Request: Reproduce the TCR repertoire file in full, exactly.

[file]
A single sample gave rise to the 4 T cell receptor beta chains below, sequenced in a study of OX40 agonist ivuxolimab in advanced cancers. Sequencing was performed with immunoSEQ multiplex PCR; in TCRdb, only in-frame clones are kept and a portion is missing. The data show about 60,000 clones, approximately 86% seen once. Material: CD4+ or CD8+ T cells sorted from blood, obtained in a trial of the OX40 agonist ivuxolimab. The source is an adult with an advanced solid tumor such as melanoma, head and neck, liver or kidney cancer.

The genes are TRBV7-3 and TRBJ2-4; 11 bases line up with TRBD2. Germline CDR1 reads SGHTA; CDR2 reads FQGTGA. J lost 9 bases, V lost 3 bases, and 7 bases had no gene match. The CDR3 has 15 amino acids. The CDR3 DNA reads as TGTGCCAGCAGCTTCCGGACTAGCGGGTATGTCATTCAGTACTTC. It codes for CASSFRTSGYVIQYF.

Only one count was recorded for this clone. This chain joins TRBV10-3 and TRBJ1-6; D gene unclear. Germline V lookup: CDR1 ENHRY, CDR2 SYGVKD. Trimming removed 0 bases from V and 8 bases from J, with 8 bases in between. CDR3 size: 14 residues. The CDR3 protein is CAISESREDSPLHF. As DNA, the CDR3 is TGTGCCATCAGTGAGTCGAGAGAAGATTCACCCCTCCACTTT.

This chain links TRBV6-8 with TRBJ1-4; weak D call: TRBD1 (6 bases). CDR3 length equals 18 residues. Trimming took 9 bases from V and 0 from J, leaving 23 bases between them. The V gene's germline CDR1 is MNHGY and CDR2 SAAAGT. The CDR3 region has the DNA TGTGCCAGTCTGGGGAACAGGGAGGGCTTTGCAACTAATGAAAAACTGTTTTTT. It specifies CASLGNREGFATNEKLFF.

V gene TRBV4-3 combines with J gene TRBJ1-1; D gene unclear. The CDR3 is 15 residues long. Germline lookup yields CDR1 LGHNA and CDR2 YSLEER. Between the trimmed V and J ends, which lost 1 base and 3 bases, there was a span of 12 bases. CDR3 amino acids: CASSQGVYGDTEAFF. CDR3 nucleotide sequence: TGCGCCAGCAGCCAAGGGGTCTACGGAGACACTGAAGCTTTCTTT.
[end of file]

A single sample gave rise to the 4 T cell receptor beta chains below, sequenced in a study of OX40 agonist ivuxolimab in advanced cancers. Sequencing was performed with immunoSEQ multiplex PCR; in TCRdb, only in-frame clones are kept and a portion is missing. The data show about 60,000 clones, approximately 86% seen once. Material: CD4+ or CD8+ T cells sorted from blood, obtained in a trial of the OX40 agonist ivuxolimab. The source is an adult with an advanced solid tumor such as melanoma, head and neck, liver or kidney cancer.

The genes are TRBV7-3 and TRBJ2-4; 11 bases line up with TRBD2. Germline CDR1 reads SGHTA; CDR2 reads FQGTGA. J lost 9 bases, V lost 3 bases, and 7 bases had no gene match. The CDR3 has 15 amino acids. The CDR3 DNA reads as TGTGCCAGCAGCTTCCGGACTAGCGGGTATGTCATTCAGTACTTC. It codes for CASSFRTSGYVIQYF.

Only one count was recorded for this clone. This chain joins TRBV10-3 and TRBJ1-6; D gene unclear. Germline V lookup: CDR1 ENHRY, CDR2 SYGVKD. Trimming removed 0 bases from V and 8 bases from J, with 8 bases in between. CDR3 size: 14 residues. The CDR3 protein is CAISESREDSPLHF. As DNA, the CDR3 is TGTGCCATCAGTGAGTCGAGAGAAGATTCACCCCTCCACTTT.

This chain links TRBV6-8 with TRBJ1-4; weak D call: TRBD1 (6 bases). CDR3 length equals 18 residues. Trimming took 9 bases from V and 0 from J, leaving 23 bases between them. The V gene's germline CDR1 is MNHGY and CDR2 SAAAGT. The CDR3 region has the DNA TGTGCCAGTCTGGGGAACAGGGAGGGCTTTGCAACTAATGAAAAACTGTTTTTT. It specifies CASLGNREGFATNEKLFF.

V gene TRBV4-3 combines with J gene TRBJ1-1; D gene unclear. The CDR3 is 15 residues long. Germline lookup yields CDR1 LGHNA and CDR2 YSLEER. Between the trimmed V and J ends, which lost 1 base and 3 bases, there was a span of 12 bases. CDR3 amino acids: CASSQGVYGDTEAFF. CDR3 nucleotide sequence: TGCGCCAGCAGCCAAGGGGTCTACGGAGACACTGAAGCTTTCTTT.